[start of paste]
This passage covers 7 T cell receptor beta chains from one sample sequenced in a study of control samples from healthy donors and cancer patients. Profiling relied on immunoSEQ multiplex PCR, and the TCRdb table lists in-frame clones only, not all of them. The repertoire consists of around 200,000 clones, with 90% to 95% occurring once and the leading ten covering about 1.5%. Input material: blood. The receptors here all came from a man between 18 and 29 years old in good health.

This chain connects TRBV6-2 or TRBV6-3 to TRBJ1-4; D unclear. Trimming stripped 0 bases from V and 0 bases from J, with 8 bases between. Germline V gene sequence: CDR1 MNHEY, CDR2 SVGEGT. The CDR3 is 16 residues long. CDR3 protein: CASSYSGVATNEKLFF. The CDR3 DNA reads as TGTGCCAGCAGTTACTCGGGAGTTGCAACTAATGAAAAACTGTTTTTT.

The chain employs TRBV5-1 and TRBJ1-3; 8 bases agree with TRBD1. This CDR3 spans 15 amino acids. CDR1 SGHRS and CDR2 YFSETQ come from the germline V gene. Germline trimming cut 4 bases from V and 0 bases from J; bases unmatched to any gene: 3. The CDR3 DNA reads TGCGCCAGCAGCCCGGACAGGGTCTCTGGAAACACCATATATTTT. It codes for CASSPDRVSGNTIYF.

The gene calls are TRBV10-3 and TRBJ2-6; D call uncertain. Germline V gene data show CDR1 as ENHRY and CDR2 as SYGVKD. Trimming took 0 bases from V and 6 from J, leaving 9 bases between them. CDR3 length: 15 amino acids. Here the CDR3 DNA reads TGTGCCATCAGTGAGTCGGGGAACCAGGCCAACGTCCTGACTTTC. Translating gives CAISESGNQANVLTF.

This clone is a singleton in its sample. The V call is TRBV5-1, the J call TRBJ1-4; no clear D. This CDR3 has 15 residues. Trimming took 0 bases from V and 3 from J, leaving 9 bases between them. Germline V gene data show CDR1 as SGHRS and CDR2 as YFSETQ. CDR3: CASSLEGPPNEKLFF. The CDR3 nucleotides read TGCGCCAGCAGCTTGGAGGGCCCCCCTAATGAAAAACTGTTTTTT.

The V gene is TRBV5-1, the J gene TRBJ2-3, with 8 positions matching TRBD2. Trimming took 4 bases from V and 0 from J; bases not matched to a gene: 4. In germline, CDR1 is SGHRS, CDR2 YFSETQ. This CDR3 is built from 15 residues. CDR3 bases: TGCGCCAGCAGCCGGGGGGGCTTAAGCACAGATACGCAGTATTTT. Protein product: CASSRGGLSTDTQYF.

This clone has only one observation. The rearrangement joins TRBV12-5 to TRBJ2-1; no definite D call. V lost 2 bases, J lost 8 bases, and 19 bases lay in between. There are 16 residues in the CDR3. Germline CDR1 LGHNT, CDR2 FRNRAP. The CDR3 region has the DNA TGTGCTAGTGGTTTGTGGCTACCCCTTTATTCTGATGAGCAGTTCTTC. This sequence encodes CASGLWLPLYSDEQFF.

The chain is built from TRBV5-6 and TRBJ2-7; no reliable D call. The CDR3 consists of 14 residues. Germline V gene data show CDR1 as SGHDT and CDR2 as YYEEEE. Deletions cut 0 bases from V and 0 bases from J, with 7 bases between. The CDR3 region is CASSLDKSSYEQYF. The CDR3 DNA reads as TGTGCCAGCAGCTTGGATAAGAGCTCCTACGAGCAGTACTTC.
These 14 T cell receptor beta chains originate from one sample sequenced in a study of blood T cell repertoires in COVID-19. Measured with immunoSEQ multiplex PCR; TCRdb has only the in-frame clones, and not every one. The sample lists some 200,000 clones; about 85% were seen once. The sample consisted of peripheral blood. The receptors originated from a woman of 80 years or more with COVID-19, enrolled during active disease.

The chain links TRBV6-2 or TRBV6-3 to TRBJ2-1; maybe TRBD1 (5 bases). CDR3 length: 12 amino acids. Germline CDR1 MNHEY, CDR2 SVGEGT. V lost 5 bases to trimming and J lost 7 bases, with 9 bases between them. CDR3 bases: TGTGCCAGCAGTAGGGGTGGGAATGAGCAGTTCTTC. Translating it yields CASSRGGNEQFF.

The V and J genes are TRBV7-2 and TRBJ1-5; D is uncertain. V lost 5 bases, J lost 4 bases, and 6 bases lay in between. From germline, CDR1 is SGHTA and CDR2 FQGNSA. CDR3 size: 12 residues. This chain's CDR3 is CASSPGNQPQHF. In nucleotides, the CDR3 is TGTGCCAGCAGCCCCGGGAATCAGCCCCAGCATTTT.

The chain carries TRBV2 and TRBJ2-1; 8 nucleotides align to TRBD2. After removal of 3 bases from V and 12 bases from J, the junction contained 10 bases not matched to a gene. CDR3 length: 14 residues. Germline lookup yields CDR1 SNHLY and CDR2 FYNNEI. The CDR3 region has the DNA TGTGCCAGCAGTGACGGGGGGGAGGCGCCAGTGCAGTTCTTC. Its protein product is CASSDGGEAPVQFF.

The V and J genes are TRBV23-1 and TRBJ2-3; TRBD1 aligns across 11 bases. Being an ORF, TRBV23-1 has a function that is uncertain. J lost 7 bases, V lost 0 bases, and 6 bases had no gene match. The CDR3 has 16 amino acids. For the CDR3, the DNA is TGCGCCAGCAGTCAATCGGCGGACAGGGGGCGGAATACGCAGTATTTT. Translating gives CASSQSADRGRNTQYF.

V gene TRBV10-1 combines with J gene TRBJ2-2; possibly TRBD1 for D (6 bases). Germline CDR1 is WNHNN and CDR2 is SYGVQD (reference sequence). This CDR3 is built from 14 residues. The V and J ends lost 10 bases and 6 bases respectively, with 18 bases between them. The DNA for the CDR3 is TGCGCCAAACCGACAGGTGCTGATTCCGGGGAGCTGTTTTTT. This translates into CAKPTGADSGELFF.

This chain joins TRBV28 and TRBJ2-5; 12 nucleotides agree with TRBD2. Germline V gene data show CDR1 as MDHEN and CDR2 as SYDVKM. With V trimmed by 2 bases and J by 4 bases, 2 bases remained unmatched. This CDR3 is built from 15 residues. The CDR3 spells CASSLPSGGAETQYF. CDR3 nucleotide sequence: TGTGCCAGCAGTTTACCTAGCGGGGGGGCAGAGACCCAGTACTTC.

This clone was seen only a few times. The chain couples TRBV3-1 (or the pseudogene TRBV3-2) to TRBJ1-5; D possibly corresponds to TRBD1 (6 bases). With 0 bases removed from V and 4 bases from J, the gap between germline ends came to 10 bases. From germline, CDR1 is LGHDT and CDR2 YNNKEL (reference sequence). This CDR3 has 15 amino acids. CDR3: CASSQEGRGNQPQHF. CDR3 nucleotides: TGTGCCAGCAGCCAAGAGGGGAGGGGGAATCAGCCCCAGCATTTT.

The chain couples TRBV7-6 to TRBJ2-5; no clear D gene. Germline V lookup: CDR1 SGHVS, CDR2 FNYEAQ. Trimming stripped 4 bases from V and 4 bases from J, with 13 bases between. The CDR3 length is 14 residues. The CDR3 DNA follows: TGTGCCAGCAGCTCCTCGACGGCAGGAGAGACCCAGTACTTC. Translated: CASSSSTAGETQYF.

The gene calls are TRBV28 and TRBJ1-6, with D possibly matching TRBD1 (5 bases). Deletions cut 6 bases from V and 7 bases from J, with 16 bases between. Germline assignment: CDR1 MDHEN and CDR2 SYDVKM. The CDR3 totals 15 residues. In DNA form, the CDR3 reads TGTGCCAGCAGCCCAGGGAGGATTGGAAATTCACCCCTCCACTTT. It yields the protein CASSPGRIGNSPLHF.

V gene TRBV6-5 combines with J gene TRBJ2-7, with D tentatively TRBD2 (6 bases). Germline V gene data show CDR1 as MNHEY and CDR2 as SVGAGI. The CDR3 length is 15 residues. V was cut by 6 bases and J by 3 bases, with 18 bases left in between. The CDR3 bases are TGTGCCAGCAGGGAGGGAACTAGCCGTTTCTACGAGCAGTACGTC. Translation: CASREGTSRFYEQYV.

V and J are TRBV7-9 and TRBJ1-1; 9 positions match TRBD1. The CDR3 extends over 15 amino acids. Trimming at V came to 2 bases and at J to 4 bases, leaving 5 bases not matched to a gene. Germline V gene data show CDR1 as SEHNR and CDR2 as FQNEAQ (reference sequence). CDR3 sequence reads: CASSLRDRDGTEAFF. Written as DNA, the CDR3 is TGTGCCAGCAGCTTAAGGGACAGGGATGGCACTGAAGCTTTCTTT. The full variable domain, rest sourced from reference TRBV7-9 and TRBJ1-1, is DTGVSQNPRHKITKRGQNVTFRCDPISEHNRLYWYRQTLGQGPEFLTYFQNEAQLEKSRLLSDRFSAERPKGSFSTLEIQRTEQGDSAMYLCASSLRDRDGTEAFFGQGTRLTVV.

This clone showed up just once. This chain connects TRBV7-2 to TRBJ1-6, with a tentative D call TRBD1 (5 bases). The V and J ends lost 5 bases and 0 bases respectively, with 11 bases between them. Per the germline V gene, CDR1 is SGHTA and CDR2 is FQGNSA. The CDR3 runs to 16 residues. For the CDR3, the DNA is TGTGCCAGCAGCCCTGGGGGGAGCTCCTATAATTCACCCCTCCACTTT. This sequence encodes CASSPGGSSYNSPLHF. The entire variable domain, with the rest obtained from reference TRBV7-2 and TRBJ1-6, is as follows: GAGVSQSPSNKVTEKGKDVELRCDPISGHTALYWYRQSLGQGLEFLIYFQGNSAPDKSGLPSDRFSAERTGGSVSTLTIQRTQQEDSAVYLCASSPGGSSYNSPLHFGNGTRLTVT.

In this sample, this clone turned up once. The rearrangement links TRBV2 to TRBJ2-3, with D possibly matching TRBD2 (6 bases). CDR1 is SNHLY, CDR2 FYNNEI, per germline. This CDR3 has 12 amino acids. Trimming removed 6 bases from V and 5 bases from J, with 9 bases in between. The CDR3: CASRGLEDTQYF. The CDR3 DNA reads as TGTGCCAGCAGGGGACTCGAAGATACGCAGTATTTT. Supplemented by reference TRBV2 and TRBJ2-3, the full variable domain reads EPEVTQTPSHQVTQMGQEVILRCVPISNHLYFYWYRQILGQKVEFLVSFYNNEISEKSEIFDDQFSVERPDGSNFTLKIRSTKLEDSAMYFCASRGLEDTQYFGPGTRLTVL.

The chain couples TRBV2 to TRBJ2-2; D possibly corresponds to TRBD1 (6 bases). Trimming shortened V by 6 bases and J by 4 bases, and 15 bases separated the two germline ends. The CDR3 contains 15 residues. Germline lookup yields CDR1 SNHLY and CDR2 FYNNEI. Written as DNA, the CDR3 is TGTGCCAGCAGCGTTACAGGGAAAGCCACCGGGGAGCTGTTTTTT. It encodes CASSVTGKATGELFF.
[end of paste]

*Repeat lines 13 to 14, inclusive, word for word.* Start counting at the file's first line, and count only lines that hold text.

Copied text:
The V and J genes are TRBV23-1 and TRBJ2-3; TRBD1 aligns across 11 bases. Being an ORF, TRBV23-1 has a function that is uncertain. J lost 7 bases, V lost 0 bases, and 6 bases had no gene match. The CDR3 has 16 amino acids. For the CDR3, the DNA is TGCGCCAGCAGTCAATCGGCGGACAGGGGGCGGAATACGCAGTATTTT. Translating gives CASSQSADRGRNTQYF.

V gene TRBV10-1 combines with J gene TRBJ2-2; possibly TRBD1 for D (6 bases). Germline CDR1 is WNHNN and CDR2 is SYGVQD (reference sequence). This CDR3 is built from 14 residues. The V and J ends lost 10 bases and 6 bases respectively, with 18 bases between them. The DNA for the CDR3 is TGCGCCAAACCGACAGGTGCTGATTCCGGGGAGCTGTTTTTT. This translates into CAKPTGADSGELFF.